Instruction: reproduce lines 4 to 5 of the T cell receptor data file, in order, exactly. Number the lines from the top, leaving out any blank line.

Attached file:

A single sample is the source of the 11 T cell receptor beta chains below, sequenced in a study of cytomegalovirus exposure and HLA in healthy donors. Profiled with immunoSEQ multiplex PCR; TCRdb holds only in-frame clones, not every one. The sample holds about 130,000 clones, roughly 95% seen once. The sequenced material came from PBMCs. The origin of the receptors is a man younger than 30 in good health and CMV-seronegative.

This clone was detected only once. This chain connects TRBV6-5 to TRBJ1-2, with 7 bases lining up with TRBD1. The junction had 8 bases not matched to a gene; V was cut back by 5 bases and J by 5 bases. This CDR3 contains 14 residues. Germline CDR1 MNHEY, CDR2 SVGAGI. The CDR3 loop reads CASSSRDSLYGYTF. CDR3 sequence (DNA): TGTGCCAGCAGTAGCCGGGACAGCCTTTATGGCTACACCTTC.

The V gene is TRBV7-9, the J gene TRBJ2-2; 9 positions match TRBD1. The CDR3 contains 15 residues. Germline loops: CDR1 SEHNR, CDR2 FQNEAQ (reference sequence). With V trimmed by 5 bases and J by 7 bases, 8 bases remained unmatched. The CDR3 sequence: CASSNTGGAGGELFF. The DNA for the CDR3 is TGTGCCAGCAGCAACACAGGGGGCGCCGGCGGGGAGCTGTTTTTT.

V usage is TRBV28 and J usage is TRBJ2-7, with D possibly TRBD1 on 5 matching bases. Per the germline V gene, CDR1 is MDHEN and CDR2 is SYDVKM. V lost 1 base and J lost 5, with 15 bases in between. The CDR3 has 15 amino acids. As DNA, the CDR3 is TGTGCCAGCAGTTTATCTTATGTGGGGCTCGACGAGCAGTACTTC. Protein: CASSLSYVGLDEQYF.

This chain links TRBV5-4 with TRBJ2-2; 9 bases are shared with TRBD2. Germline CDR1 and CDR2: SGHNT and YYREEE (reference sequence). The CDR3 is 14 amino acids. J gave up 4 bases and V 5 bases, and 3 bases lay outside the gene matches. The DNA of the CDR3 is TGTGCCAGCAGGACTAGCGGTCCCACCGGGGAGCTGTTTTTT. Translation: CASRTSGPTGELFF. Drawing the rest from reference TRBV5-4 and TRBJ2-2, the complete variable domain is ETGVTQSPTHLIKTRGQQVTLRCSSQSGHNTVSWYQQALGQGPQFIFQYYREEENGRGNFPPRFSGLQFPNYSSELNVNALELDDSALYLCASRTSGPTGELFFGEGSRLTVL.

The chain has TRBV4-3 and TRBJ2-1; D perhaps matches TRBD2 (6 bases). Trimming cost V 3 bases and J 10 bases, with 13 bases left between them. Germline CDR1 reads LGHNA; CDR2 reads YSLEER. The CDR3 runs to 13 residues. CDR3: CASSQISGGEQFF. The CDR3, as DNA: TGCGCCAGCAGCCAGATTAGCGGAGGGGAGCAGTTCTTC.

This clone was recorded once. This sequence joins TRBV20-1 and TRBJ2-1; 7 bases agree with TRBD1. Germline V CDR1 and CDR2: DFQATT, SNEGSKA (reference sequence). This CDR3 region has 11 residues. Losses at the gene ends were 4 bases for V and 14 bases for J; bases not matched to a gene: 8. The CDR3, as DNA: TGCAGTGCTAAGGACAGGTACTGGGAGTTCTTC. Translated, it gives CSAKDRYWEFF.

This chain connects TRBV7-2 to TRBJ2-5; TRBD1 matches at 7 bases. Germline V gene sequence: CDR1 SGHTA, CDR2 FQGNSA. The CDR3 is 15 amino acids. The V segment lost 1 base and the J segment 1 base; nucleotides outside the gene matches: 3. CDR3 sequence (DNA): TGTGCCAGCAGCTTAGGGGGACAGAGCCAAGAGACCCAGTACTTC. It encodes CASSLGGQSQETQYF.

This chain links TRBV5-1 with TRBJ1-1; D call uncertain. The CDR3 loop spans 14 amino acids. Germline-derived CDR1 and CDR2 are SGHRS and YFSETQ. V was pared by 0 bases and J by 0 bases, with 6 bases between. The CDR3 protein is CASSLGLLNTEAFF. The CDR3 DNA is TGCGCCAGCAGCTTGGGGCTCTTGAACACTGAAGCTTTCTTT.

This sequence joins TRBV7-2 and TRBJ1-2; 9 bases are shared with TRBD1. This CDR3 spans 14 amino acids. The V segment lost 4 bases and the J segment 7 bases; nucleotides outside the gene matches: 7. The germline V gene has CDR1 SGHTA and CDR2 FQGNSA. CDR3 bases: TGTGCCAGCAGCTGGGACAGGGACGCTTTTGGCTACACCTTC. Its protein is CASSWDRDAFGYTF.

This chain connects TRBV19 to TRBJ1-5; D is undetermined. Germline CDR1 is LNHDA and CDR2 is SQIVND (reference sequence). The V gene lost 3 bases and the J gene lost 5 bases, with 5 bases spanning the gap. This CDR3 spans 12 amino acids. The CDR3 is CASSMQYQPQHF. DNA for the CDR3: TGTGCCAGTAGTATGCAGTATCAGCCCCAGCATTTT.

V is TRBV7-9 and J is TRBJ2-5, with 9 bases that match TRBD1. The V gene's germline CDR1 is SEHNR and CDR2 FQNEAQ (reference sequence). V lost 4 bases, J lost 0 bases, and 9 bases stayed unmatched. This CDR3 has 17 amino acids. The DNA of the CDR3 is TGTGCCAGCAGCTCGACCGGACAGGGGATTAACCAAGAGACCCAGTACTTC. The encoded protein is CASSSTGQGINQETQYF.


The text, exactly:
V usage is TRBV28 and J usage is TRBJ2-7, with D possibly TRBD1 on 5 matching bases. Per the germline V gene, CDR1 is MDHEN and CDR2 is SYDVKM. V lost 1 base and J lost 5, with 15 bases in between. The CDR3 has 15 amino acids. As DNA, the CDR3 is TGTGCCAGCAGTTTATCTTATGTGGGGCTCGACGAGCAGTACTTC. Protein: CASSLSYVGLDEQYF.

This chain links TRBV5-4 with TRBJ2-2; 9 bases are shared with TRBD2. Germline CDR1 and CDR2: SGHNT and YYREEE (reference sequence). The CDR3 is 14 amino acids. J gave up 4 bases and V 5 bases, and 3 bases lay outside the gene matches. The DNA of the CDR3 is TGTGCCAGCAGGACTAGCGGTCCCACCGGGGAGCTGTTTTTT. Translation: CASRTSGPTGELFF. Drawing the rest from reference TRBV5-4 and TRBJ2-2, the complete variable domain is ETGVTQSPTHLIKTRGQQVTLRCSSQSGHNTVSWYQQALGQGPQFIFQYYREEENGRGNFPPRFSGLQFPNYSSELNVNALELDDSALYLCASRTSGPTGELFFGEGSRLTVL.